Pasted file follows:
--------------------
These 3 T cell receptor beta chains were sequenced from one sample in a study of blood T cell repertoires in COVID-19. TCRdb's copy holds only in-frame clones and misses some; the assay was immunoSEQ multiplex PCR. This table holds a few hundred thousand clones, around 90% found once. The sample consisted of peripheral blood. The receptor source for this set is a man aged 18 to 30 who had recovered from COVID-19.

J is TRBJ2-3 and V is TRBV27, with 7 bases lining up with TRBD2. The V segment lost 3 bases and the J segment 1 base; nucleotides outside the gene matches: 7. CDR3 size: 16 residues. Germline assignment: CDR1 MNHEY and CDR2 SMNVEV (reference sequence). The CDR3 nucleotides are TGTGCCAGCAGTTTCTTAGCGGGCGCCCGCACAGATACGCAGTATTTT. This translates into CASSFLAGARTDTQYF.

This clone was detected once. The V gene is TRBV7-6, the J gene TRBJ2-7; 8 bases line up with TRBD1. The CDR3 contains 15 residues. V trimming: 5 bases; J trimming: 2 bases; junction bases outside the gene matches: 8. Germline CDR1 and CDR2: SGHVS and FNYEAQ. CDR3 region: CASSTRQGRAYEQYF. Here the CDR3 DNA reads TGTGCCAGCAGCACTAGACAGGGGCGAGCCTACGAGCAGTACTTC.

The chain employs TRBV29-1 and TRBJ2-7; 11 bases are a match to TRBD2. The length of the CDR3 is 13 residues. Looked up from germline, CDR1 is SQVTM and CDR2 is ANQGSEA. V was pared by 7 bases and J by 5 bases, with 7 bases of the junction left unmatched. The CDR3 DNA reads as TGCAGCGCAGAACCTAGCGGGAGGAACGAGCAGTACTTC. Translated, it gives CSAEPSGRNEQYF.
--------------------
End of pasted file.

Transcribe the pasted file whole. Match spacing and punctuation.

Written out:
These 3 T cell receptor beta chains were sequenced from one sample in a study of blood T cell repertoires in COVID-19. TCRdb's copy holds only in-frame clones and misses some; the assay was immunoSEQ multiplex PCR. This table holds a few hundred thousand clones, around 90% found once. The sample consisted of peripheral blood. The receptor source for this set is a man aged 18 to 30 who had recovered from COVID-19.

J is TRBJ2-3 and V is TRBV27, with 7 bases lining up with TRBD2. The V segment lost 3 bases and the J segment 1 base; nucleotides outside the gene matches: 7. CDR3 size: 16 residues. Germline assignment: CDR1 MNHEY and CDR2 SMNVEV (reference sequence). The CDR3 nucleotides are TGTGCCAGCAGTTTCTTAGCGGGCGCCCGCACAGATACGCAGTATTTT. This translates into CASSFLAGARTDTQYF.

This clone was detected once. The V gene is TRBV7-6, the J gene TRBJ2-7; 8 bases line up with TRBD1. The CDR3 contains 15 residues. V trimming: 5 bases; J trimming: 2 bases; junction bases outside the gene matches: 8. Germline CDR1 and CDR2: SGHVS and FNYEAQ. CDR3 region: CASSTRQGRAYEQYF. Here the CDR3 DNA reads TGTGCCAGCAGCACTAGACAGGGGCGAGCCTACGAGCAGTACTTC.

The chain employs TRBV29-1 and TRBJ2-7; 11 bases are a match to TRBD2. The length of the CDR3 is 13 residues. Looked up from germline, CDR1 is SQVTM and CDR2 is ANQGSEA. V was pared by 7 bases and J by 5 bases, with 7 bases of the junction left unmatched. The CDR3 DNA reads as TGCAGCGCAGAACCTAGCGGGAGGAACGAGCAGTACTTC. Translated, it gives CSAEPSGRNEQYF.